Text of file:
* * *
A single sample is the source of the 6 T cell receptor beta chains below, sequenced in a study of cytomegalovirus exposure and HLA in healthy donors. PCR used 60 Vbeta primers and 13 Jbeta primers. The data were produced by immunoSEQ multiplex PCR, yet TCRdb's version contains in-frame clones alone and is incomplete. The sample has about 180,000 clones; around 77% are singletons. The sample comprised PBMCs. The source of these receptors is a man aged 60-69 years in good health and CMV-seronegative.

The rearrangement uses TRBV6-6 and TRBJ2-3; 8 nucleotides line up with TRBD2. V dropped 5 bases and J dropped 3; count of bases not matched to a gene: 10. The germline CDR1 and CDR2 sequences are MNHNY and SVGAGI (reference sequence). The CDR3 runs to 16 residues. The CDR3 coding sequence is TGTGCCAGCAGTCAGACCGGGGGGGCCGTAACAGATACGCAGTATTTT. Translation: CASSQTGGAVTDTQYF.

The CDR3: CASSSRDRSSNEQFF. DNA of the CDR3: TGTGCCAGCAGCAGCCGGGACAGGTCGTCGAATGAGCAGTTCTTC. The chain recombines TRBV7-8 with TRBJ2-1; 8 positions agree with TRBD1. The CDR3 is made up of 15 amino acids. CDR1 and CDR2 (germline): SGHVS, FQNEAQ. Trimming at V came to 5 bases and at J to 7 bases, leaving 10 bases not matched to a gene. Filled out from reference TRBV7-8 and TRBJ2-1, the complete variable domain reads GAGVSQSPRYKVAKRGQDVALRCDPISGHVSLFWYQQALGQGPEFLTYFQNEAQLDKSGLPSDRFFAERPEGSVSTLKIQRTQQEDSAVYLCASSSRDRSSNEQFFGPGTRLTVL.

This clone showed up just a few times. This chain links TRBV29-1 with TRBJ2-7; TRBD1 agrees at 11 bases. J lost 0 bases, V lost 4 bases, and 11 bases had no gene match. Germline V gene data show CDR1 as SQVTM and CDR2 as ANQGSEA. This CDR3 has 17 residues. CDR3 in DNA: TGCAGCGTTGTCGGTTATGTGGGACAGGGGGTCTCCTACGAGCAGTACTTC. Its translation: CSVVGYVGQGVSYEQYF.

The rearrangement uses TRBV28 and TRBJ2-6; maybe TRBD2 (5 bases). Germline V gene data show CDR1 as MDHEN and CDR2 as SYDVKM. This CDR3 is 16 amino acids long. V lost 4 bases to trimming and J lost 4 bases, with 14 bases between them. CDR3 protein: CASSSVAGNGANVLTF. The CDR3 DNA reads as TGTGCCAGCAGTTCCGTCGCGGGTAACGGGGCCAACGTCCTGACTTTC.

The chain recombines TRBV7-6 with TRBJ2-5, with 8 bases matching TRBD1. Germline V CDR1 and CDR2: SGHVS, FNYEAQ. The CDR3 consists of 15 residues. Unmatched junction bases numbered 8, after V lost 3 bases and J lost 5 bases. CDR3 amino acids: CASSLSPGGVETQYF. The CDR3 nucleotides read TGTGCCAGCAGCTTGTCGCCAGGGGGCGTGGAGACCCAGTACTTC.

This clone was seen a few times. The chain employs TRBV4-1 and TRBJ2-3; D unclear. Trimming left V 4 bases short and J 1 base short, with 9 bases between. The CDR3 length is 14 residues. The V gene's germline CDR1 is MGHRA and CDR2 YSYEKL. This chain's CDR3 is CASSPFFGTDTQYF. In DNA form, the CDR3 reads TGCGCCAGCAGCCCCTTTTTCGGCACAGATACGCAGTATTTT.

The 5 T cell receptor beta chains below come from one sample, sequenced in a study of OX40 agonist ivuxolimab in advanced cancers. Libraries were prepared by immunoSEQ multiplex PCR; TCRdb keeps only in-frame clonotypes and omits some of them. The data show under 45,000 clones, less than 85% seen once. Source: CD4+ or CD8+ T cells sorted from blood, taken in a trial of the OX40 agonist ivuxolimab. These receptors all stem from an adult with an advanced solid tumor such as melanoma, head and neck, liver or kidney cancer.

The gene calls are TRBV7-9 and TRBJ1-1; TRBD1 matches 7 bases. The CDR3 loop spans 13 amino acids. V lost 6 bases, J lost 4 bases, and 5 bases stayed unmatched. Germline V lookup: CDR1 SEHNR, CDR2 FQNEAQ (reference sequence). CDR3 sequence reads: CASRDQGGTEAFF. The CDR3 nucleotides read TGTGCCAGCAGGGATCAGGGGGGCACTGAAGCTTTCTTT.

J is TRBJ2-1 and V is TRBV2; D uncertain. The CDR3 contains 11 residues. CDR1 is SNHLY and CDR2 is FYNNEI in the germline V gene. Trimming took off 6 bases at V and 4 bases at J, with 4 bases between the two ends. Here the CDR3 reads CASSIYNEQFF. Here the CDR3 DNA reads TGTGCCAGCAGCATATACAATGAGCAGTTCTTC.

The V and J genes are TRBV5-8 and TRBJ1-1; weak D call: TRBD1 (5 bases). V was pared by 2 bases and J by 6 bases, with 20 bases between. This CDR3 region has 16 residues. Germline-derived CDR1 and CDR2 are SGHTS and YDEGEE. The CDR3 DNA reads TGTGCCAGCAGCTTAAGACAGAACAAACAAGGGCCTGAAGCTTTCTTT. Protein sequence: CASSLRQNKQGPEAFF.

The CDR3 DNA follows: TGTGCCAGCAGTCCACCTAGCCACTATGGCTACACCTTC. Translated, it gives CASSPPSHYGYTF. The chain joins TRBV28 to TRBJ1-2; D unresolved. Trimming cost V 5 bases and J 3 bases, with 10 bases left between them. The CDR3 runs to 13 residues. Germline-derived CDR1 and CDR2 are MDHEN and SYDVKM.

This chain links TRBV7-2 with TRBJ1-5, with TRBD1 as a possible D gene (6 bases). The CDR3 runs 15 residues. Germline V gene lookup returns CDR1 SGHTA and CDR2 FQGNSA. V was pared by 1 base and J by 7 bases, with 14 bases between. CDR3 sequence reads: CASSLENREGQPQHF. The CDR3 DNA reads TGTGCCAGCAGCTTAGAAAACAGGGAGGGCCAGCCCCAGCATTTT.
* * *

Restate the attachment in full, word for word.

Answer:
A single sample is the source of the 6 T cell receptor beta chains below, sequenced in a study of cytomegalovirus exposure and HLA in healthy donors. PCR used 60 Vbeta primers and 13 Jbeta primers. The data were produced by immunoSEQ multiplex PCR, yet TCRdb's version contains in-frame clones alone and is incomplete. The sample has about 180,000 clones; around 77% are singletons. The sample comprised PBMCs. The source of these receptors is a man aged 60-69 years in good health and CMV-seronegative.

The rearrangement uses TRBV6-6 and TRBJ2-3; 8 nucleotides line up with TRBD2. V dropped 5 bases and J dropped 3; count of bases not matched to a gene: 10. The germline CDR1 and CDR2 sequences are MNHNY and SVGAGI (reference sequence). The CDR3 runs to 16 residues. The CDR3 coding sequence is TGTGCCAGCAGTCAGACCGGGGGGGCCGTAACAGATACGCAGTATTTT. Translation: CASSQTGGAVTDTQYF.

The CDR3: CASSSRDRSSNEQFF. DNA of the CDR3: TGTGCCAGCAGCAGCCGGGACAGGTCGTCGAATGAGCAGTTCTTC. The chain recombines TRBV7-8 with TRBJ2-1; 8 positions agree with TRBD1. The CDR3 is made up of 15 amino acids. CDR1 and CDR2 (germline): SGHVS, FQNEAQ. Trimming at V came to 5 bases and at J to 7 bases, leaving 10 bases not matched to a gene. Filled out from reference TRBV7-8 and TRBJ2-1, the complete variable domain reads GAGVSQSPRYKVAKRGQDVALRCDPISGHVSLFWYQQALGQGPEFLTYFQNEAQLDKSGLPSDRFFAERPEGSVSTLKIQRTQQEDSAVYLCASSSRDRSSNEQFFGPGTRLTVL.

This clone showed up just a few times. This chain links TRBV29-1 with TRBJ2-7; TRBD1 agrees at 11 bases. J lost 0 bases, V lost 4 bases, and 11 bases had no gene match. Germline V gene data show CDR1 as SQVTM and CDR2 as ANQGSEA. This CDR3 has 17 residues. CDR3 in DNA: TGCAGCGTTGTCGGTTATGTGGGACAGGGGGTCTCCTACGAGCAGTACTTC. Its translation: CSVVGYVGQGVSYEQYF.

The rearrangement uses TRBV28 and TRBJ2-6; maybe TRBD2 (5 bases). Germline V gene data show CDR1 as MDHEN and CDR2 as SYDVKM. This CDR3 is 16 amino acids long. V lost 4 bases to trimming and J lost 4 bases, with 14 bases between them. CDR3 protein: CASSSVAGNGANVLTF. The CDR3 DNA reads as TGTGCCAGCAGTTCCGTCGCGGGTAACGGGGCCAACGTCCTGACTTTC.

The chain recombines TRBV7-6 with TRBJ2-5, with 8 bases matching TRBD1. Germline V CDR1 and CDR2: SGHVS, FNYEAQ. The CDR3 consists of 15 residues. Unmatched junction bases numbered 8, after V lost 3 bases and J lost 5 bases. CDR3 amino acids: CASSLSPGGVETQYF. The CDR3 nucleotides read TGTGCCAGCAGCTTGTCGCCAGGGGGCGTGGAGACCCAGTACTTC.

This clone was seen a few times. The chain employs TRBV4-1 and TRBJ2-3; D unclear. Trimming left V 4 bases short and J 1 base short, with 9 bases between. The CDR3 length is 14 residues. The V gene's germline CDR1 is MGHRA and CDR2 YSYEKL. This chain's CDR3 is CASSPFFGTDTQYF. In DNA form, the CDR3 reads TGCGCCAGCAGCCCCTTTTTCGGCACAGATACGCAGTATTTT.

The 5 T cell receptor beta chains below come from one sample, sequenced in a study of OX40 agonist ivuxolimab in advanced cancers. Libraries were prepared by immunoSEQ multiplex PCR; TCRdb keeps only in-frame clonotypes and omits some of them. The data show under 45,000 clones, less than 85% seen once. Source: CD4+ or CD8+ T cells sorted from blood, taken in a trial of the OX40 agonist ivuxolimab. These receptors all stem from an adult with an advanced solid tumor such as melanoma, head and neck, liver or kidney cancer.

The gene calls are TRBV7-9 and TRBJ1-1; TRBD1 matches 7 bases. The CDR3 loop spans 13 amino acids. V lost 6 bases, J lost 4 bases, and 5 bases stayed unmatched. Germline V lookup: CDR1 SEHNR, CDR2 FQNEAQ (reference sequence). CDR3 sequence reads: CASRDQGGTEAFF. The CDR3 nucleotides read TGTGCCAGCAGGGATCAGGGGGGCACTGAAGCTTTCTTT.

J is TRBJ2-1 and V is TRBV2; D uncertain. The CDR3 contains 11 residues. CDR1 is SNHLY and CDR2 is FYNNEI in the germline V gene. Trimming took off 6 bases at V and 4 bases at J, with 4 bases between the two ends. Here the CDR3 reads CASSIYNEQFF. Here the CDR3 DNA reads TGTGCCAGCAGCATATACAATGAGCAGTTCTTC.

The V and J genes are TRBV5-8 and TRBJ1-1; weak D call: TRBD1 (5 bases). V was pared by 2 bases and J by 6 bases, with 20 bases between. This CDR3 region has 16 residues. Germline-derived CDR1 and CDR2 are SGHTS and YDEGEE. The CDR3 DNA reads TGTGCCAGCAGCTTAAGACAGAACAAACAAGGGCCTGAAGCTTTCTTT. Protein sequence: CASSLRQNKQGPEAFF.

The CDR3 DNA follows: TGTGCCAGCAGTCCACCTAGCCACTATGGCTACACCTTC. Translated, it gives CASSPPSHYGYTF. The chain joins TRBV28 to TRBJ1-2; D unresolved. Trimming cost V 5 bases and J 3 bases, with 10 bases left between them. The CDR3 runs to 13 residues. Germline-derived CDR1 and CDR2 are MDHEN and SYDVKM.

This chain links TRBV7-2 with TRBJ1-5, with TRBD1 as a possible D gene (6 bases). The CDR3 runs 15 residues. Germline V gene lookup returns CDR1 SGHTA and CDR2 FQGNSA. V was pared by 1 base and J by 7 bases, with 14 bases between. CDR3 sequence reads: CASSLENREGQPQHF. The CDR3 DNA reads TGTGCCAGCAGCTTAGAAAACAGGGAGGGCCAGCCCCAGCATTTT.